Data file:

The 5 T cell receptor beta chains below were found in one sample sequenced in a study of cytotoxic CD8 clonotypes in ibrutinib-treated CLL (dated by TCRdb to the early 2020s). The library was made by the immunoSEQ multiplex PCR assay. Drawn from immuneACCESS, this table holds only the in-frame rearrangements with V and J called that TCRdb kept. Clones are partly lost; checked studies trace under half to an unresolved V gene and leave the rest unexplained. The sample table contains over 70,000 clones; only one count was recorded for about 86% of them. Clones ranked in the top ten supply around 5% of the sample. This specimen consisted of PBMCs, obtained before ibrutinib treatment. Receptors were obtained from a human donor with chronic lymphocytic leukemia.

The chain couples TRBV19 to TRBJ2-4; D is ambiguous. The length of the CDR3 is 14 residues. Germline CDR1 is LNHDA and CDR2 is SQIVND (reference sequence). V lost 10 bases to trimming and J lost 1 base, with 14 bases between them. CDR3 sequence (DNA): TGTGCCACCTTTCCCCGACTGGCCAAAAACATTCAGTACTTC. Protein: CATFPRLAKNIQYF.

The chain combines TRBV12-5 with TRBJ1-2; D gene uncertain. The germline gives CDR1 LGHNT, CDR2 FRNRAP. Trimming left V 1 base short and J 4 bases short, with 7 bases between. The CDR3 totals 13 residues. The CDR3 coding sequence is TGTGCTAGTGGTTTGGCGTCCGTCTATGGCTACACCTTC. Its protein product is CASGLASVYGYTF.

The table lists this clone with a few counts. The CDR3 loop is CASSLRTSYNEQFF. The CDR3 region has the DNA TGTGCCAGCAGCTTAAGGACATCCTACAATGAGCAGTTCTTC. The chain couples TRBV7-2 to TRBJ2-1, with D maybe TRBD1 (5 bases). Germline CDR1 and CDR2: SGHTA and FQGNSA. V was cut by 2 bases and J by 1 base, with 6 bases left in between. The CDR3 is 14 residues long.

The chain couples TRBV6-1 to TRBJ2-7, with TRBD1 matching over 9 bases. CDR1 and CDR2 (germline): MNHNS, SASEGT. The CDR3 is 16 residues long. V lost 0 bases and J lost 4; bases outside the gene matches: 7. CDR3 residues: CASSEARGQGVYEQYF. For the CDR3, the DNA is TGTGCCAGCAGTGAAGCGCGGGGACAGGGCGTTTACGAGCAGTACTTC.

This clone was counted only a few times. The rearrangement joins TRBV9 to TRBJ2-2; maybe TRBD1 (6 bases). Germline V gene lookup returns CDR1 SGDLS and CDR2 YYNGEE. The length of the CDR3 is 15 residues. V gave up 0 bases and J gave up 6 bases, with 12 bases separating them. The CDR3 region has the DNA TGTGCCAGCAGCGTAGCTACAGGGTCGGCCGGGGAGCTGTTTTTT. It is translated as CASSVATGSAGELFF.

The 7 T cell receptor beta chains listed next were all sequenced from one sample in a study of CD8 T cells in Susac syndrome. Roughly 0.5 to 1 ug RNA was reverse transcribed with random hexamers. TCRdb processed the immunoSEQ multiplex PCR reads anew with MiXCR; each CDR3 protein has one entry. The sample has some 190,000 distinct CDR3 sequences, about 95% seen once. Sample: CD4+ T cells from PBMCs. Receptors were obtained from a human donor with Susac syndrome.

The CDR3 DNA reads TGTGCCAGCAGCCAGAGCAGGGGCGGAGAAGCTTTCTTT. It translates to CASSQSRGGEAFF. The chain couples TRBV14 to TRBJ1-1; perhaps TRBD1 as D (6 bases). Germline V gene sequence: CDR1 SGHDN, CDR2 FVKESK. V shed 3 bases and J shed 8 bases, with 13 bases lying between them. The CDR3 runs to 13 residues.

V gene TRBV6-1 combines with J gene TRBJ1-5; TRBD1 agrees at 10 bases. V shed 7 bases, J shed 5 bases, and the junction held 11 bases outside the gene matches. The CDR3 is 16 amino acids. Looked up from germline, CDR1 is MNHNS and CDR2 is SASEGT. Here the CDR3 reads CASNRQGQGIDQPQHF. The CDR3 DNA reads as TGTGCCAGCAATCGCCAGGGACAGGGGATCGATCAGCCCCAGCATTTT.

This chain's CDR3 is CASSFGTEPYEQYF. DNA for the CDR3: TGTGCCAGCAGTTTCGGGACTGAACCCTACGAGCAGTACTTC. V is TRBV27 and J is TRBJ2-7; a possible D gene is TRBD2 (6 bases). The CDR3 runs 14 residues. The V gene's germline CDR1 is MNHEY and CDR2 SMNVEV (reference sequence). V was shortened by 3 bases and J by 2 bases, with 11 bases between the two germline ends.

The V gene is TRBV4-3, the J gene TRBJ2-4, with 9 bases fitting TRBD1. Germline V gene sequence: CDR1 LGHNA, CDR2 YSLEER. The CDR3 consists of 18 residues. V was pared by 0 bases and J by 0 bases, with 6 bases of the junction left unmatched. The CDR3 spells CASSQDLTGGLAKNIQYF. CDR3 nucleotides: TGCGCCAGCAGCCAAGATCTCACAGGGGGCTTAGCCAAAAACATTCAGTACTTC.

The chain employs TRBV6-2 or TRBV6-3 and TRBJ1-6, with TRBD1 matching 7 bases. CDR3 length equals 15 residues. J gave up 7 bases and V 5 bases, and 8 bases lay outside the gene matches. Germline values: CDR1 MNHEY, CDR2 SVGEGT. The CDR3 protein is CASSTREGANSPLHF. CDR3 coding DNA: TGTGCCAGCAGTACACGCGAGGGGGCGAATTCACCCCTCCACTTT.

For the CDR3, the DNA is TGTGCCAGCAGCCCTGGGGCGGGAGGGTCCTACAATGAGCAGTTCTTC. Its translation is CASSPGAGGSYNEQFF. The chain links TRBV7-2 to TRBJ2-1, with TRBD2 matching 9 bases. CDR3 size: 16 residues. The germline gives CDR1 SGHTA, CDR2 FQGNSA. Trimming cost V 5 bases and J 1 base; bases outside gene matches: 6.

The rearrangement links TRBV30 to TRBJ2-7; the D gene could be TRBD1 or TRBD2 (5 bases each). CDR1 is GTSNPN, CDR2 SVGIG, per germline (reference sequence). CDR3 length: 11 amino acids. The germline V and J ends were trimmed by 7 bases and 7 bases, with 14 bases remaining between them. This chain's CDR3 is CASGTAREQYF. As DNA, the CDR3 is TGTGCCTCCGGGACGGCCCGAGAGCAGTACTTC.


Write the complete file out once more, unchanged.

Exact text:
The 5 T cell receptor beta chains below were found in one sample sequenced in a study of cytotoxic CD8 clonotypes in ibrutinib-treated CLL (dated by TCRdb to the early 2020s). The library was made by the immunoSEQ multiplex PCR assay. Drawn from immuneACCESS, this table holds only the in-frame rearrangements with V and J called that TCRdb kept. Clones are partly lost; checked studies trace under half to an unresolved V gene and leave the rest unexplained. The sample table contains over 70,000 clones; only one count was recorded for about 86% of them. Clones ranked in the top ten supply around 5% of the sample. This specimen consisted of PBMCs, obtained before ibrutinib treatment. Receptors were obtained from a human donor with chronic lymphocytic leukemia.

The chain couples TRBV19 to TRBJ2-4; D is ambiguous. The length of the CDR3 is 14 residues. Germline CDR1 is LNHDA and CDR2 is SQIVND (reference sequence). V lost 10 bases to trimming and J lost 1 base, with 14 bases between them. CDR3 sequence (DNA): TGTGCCACCTTTCCCCGACTGGCCAAAAACATTCAGTACTTC. Protein: CATFPRLAKNIQYF.

The chain combines TRBV12-5 with TRBJ1-2; D gene uncertain. The germline gives CDR1 LGHNT, CDR2 FRNRAP. Trimming left V 1 base short and J 4 bases short, with 7 bases between. The CDR3 totals 13 residues. The CDR3 coding sequence is TGTGCTAGTGGTTTGGCGTCCGTCTATGGCTACACCTTC. Its protein product is CASGLASVYGYTF.

The table lists this clone with a few counts. The CDR3 loop is CASSLRTSYNEQFF. The CDR3 region has the DNA TGTGCCAGCAGCTTAAGGACATCCTACAATGAGCAGTTCTTC. The chain couples TRBV7-2 to TRBJ2-1, with D maybe TRBD1 (5 bases). Germline CDR1 and CDR2: SGHTA and FQGNSA. V was cut by 2 bases and J by 1 base, with 6 bases left in between. The CDR3 is 14 residues long.

The chain couples TRBV6-1 to TRBJ2-7, with TRBD1 matching over 9 bases. CDR1 and CDR2 (germline): MNHNS, SASEGT. The CDR3 is 16 residues long. V lost 0 bases and J lost 4; bases outside the gene matches: 7. CDR3 residues: CASSEARGQGVYEQYF. For the CDR3, the DNA is TGTGCCAGCAGTGAAGCGCGGGGACAGGGCGTTTACGAGCAGTACTTC.

This clone was counted only a few times. The rearrangement joins TRBV9 to TRBJ2-2; maybe TRBD1 (6 bases). Germline V gene lookup returns CDR1 SGDLS and CDR2 YYNGEE. The length of the CDR3 is 15 residues. V gave up 0 bases and J gave up 6 bases, with 12 bases separating them. The CDR3 region has the DNA TGTGCCAGCAGCGTAGCTACAGGGTCGGCCGGGGAGCTGTTTTTT. It is translated as CASSVATGSAGELFF.

The 7 T cell receptor beta chains listed next were all sequenced from one sample in a study of CD8 T cells in Susac syndrome. Roughly 0.5 to 1 ug RNA was reverse transcribed with random hexamers. TCRdb processed the immunoSEQ multiplex PCR reads anew with MiXCR; each CDR3 protein has one entry. The sample has some 190,000 distinct CDR3 sequences, about 95% seen once. Sample: CD4+ T cells from PBMCs. Receptors were obtained from a human donor with Susac syndrome.

The CDR3 DNA reads TGTGCCAGCAGCCAGAGCAGGGGCGGAGAAGCTTTCTTT. It translates to CASSQSRGGEAFF. The chain couples TRBV14 to TRBJ1-1; perhaps TRBD1 as D (6 bases). Germline V gene sequence: CDR1 SGHDN, CDR2 FVKESK. V shed 3 bases and J shed 8 bases, with 13 bases lying between them. The CDR3 runs to 13 residues.

V gene TRBV6-1 combines with J gene TRBJ1-5; TRBD1 agrees at 10 bases. V shed 7 bases, J shed 5 bases, and the junction held 11 bases outside the gene matches. The CDR3 is 16 amino acids. Looked up from germline, CDR1 is MNHNS and CDR2 is SASEGT. Here the CDR3 reads CASNRQGQGIDQPQHF. The CDR3 DNA reads as TGTGCCAGCAATCGCCAGGGACAGGGGATCGATCAGCCCCAGCATTTT.

This chain's CDR3 is CASSFGTEPYEQYF. DNA for the CDR3: TGTGCCAGCAGTTTCGGGACTGAACCCTACGAGCAGTACTTC. V is TRBV27 and J is TRBJ2-7; a possible D gene is TRBD2 (6 bases). The CDR3 runs 14 residues. The V gene's germline CDR1 is MNHEY and CDR2 SMNVEV (reference sequence). V was shortened by 3 bases and J by 2 bases, with 11 bases between the two germline ends.

The V gene is TRBV4-3, the J gene TRBJ2-4, with 9 bases fitting TRBD1. Germline V gene sequence: CDR1 LGHNA, CDR2 YSLEER. The CDR3 consists of 18 residues. V was pared by 0 bases and J by 0 bases, with 6 bases of the junction left unmatched. The CDR3 spells CASSQDLTGGLAKNIQYF. CDR3 nucleotides: TGCGCCAGCAGCCAAGATCTCACAGGGGGCTTAGCCAAAAACATTCAGTACTTC.

The chain employs TRBV6-2 or TRBV6-3 and TRBJ1-6, with TRBD1 matching 7 bases. CDR3 length equals 15 residues. J gave up 7 bases and V 5 bases, and 8 bases lay outside the gene matches. Germline values: CDR1 MNHEY, CDR2 SVGEGT. The CDR3 protein is CASSTREGANSPLHF. CDR3 coding DNA: TGTGCCAGCAGTACACGCGAGGGGGCGAATTCACCCCTCCACTTT.

For the CDR3, the DNA is TGTGCCAGCAGCCCTGGGGCGGGAGGGTCCTACAATGAGCAGTTCTTC. Its translation is CASSPGAGGSYNEQFF. The chain links TRBV7-2 to TRBJ2-1, with TRBD2 matching 9 bases. CDR3 size: 16 residues. The germline gives CDR1 SGHTA, CDR2 FQGNSA. Trimming cost V 5 bases and J 1 base; bases outside gene matches: 6.

The rearrangement links TRBV30 to TRBJ2-7; the D gene could be TRBD1 or TRBD2 (5 bases each). CDR1 is GTSNPN, CDR2 SVGIG, per germline (reference sequence). CDR3 length: 11 amino acids. The germline V and J ends were trimmed by 7 bases and 7 bases, with 14 bases remaining between them. This chain's CDR3 is CASGTAREQYF. As DNA, the CDR3 is TGTGCCTCCGGGACGGCCCGAGAGCAGTACTTC.